Leave the almond paste to dry for at least twenty-four hours – I’m leaving mine a week – so that oil from the almonds doesn’t leak out and turn the icing yellow.
While you are waiting for the almond paste to dry out, you can decide on how you will be decorating the cake using royal icing.
This recipe was adapted the 1972 edition of Good Housekeeping’s Easy-Stages Cook Book.
It’s time to make a traditional fruit Christmas cake. I have made one with the recipe I have used for years. It is based on the recipe for Christmas cake from the 1972 edition of Good Housekeeping’s Easy-Stages Cook Book.
2 lb 2 oz (1 kg) mixed fruit made up of currants, sultanas, raisins, candied peel
6 oz glacé cherries cut into quarters
10 oz plain flour
1/2 level teaspoon mixed spice
1/2 level teaspoon ground cinnamon
10 oz butter – spreadable is easier for mixing
10 oz soft brown sugar
Prepare either an 8 inch or a 9 inch cake tin. The 8 inch will give you a taller cake. Grease the bottom and sides of the tin. Line the tin with greaseproof paper and re-grease. Make a band of brown paper round the outside of the tin and a couple of inches above the height of the tin. Tie in place.
Set the oven to 150 C. This can be cooked in an oven with or without a fan. With a fan reduce the temperature to 140 C.
Put the flour and spices in a bowl and mix together. Add the mixed fruit and cherries, and mix up so that the fruit is not lumped together and is covered in the spiced flour. Leave to one side.
In a separate bowl cream together the butter and sugar until the mixture is smooth. Add the eggs one at a time and beat into the mix.
Add the flour, spice and fruit, making sure they are well blended. The final mix should easily drop from the spoon when held above the bowl. If it is too stiff add a little milk.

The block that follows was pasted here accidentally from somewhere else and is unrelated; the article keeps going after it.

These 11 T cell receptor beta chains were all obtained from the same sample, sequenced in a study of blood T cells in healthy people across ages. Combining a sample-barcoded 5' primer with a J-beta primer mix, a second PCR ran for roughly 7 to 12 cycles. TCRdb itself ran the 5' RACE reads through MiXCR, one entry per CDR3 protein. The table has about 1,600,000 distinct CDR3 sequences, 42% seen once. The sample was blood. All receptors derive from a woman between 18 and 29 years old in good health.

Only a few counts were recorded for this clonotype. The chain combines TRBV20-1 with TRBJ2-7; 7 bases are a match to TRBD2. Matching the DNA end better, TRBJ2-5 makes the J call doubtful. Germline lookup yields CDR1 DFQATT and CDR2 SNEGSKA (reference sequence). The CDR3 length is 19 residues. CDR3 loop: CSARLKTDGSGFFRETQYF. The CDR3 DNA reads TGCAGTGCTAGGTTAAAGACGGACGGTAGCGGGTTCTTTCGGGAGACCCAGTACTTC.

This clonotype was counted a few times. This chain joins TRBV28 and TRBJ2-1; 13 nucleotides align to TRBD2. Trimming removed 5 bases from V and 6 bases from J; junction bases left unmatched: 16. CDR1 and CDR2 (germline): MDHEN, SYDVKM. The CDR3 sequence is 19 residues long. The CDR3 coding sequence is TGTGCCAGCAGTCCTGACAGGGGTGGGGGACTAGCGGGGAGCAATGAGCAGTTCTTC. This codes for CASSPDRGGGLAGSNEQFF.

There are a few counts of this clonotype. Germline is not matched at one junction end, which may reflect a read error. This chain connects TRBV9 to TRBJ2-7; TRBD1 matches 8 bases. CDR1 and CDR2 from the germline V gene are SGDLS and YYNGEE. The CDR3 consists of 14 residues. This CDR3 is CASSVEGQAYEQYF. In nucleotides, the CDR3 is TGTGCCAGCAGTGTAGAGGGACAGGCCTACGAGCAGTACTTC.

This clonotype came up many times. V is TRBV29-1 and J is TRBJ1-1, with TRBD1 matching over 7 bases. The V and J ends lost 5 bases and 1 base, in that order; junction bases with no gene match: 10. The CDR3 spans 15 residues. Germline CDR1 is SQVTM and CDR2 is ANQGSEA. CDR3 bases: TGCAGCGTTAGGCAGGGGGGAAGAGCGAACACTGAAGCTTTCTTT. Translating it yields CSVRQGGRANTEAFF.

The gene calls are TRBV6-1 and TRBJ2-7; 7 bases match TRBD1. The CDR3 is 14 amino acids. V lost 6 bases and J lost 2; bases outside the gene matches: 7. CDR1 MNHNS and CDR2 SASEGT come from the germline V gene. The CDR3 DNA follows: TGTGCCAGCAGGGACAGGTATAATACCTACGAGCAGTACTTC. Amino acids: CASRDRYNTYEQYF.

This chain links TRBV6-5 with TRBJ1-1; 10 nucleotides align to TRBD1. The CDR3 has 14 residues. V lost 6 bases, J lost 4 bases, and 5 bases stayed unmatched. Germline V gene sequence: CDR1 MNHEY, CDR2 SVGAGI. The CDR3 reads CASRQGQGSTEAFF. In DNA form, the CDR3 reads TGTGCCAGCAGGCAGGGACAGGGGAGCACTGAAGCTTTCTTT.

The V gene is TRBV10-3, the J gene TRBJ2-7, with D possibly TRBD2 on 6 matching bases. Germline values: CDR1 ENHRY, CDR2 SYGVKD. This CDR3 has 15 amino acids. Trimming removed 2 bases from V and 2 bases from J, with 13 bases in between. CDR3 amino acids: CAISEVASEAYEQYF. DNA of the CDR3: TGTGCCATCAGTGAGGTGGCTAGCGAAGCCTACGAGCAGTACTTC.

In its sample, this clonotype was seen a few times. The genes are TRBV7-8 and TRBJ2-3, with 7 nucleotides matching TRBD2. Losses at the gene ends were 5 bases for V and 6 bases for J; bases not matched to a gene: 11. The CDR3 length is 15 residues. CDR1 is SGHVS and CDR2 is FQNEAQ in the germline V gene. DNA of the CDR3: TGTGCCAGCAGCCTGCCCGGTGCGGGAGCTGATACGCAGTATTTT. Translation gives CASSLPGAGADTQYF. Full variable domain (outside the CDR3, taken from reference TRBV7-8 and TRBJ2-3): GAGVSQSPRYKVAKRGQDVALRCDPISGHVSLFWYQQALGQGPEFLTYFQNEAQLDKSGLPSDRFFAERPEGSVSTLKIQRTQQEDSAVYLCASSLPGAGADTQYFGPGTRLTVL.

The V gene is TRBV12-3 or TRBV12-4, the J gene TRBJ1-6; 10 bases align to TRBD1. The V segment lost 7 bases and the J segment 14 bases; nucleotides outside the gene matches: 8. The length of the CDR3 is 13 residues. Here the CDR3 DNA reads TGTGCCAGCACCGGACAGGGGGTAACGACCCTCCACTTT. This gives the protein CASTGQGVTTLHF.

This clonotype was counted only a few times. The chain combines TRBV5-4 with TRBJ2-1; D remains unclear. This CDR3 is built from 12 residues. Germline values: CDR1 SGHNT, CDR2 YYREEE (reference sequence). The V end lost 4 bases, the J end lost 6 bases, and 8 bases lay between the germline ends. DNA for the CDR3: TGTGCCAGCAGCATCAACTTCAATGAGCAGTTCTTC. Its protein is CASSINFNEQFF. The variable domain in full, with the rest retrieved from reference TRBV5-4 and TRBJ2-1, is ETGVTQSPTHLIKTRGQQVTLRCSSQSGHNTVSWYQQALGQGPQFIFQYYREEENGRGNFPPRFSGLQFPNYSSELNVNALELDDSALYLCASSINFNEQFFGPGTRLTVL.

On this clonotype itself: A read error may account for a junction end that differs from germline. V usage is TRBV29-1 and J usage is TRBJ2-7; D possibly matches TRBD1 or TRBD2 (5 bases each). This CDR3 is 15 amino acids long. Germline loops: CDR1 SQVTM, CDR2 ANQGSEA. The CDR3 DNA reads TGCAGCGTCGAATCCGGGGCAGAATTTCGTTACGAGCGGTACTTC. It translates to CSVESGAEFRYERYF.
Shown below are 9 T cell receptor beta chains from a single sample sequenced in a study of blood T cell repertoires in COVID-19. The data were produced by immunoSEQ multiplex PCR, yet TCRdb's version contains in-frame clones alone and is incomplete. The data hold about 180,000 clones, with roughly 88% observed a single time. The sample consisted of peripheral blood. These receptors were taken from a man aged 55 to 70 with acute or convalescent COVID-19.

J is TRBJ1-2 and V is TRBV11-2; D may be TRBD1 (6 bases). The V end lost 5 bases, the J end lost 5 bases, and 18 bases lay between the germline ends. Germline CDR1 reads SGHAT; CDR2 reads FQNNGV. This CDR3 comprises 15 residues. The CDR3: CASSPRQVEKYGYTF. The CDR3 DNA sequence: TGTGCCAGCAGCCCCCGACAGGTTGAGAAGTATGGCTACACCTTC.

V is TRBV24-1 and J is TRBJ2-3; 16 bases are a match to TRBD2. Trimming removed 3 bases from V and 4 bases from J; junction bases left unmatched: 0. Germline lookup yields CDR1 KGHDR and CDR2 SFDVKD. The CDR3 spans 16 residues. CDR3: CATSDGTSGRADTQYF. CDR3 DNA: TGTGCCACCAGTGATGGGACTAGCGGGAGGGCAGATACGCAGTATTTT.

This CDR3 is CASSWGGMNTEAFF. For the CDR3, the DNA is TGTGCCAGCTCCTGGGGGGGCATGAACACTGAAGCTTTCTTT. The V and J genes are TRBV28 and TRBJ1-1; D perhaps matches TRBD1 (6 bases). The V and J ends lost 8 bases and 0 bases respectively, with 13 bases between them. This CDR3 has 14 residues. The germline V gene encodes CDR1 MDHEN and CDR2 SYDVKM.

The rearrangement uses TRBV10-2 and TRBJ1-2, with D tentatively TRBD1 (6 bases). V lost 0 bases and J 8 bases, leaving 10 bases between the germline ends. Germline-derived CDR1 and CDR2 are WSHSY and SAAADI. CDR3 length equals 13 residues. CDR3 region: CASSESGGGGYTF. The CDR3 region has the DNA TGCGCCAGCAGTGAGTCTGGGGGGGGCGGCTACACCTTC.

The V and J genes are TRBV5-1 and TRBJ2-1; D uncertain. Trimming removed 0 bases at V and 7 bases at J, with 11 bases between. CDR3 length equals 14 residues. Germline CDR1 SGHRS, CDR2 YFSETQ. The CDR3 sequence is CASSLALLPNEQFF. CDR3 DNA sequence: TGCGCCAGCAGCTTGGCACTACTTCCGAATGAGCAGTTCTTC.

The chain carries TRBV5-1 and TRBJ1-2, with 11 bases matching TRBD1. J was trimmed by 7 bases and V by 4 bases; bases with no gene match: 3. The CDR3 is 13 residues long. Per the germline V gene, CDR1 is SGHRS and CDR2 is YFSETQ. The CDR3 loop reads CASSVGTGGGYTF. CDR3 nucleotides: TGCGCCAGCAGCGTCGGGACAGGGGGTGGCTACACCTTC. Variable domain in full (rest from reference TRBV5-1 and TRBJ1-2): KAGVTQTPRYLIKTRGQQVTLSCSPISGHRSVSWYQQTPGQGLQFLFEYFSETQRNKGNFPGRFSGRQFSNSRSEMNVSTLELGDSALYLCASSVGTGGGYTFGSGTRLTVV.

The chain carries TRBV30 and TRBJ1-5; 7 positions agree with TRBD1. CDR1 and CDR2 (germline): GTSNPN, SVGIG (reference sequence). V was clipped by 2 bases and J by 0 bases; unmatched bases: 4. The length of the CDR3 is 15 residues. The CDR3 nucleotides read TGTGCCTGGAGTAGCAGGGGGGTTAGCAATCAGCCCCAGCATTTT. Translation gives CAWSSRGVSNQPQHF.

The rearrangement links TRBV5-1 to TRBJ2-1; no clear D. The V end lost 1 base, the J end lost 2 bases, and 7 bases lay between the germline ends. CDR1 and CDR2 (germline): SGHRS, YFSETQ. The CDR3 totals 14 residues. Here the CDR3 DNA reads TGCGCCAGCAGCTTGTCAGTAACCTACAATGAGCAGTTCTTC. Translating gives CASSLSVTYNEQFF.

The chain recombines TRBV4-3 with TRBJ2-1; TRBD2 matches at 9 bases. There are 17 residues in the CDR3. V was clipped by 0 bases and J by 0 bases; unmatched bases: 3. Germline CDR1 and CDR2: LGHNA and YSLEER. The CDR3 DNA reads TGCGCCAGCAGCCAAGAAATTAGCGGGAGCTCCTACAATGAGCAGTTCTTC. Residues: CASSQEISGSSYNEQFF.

Don’t forget to make a wish as you do the final mixing. Everyone who helped with the cake should make a wish.
Put the mix into the prepared cake tin, spreading it round evenly using a knife. Make a dip in the centre.
Put the cake into the bottom of the over for about 4 1/2 hours – mine took 4 hours this time. After two hours put a layer of either brown or greaseproof paper over the top to prevent the cake becoming over-browned. Check it is ready by inserting a fine skewer which should look quite clean as it is pulled out. If you are not sure leave it for an extra twenty minutes.
When cooked leave the cake to cool in the tin.
You can add brandy to the cake once it has cooled by pricking the cake all over and slowly pouring two or three tablespoons of brandy over the top. This can be done once the cake has cooled or after a couple of weeks. This can be repeated for a richer flavour.
To store the cake, wrap in greaseproof paper and then either place in an airtight tin or wrap in tinfoil.
The traditional almond paste and icing are added much nearer Christmas.
This year we had three generations making the cake – Nannie, Daughter and Grandson, so there were three Christmas wishes!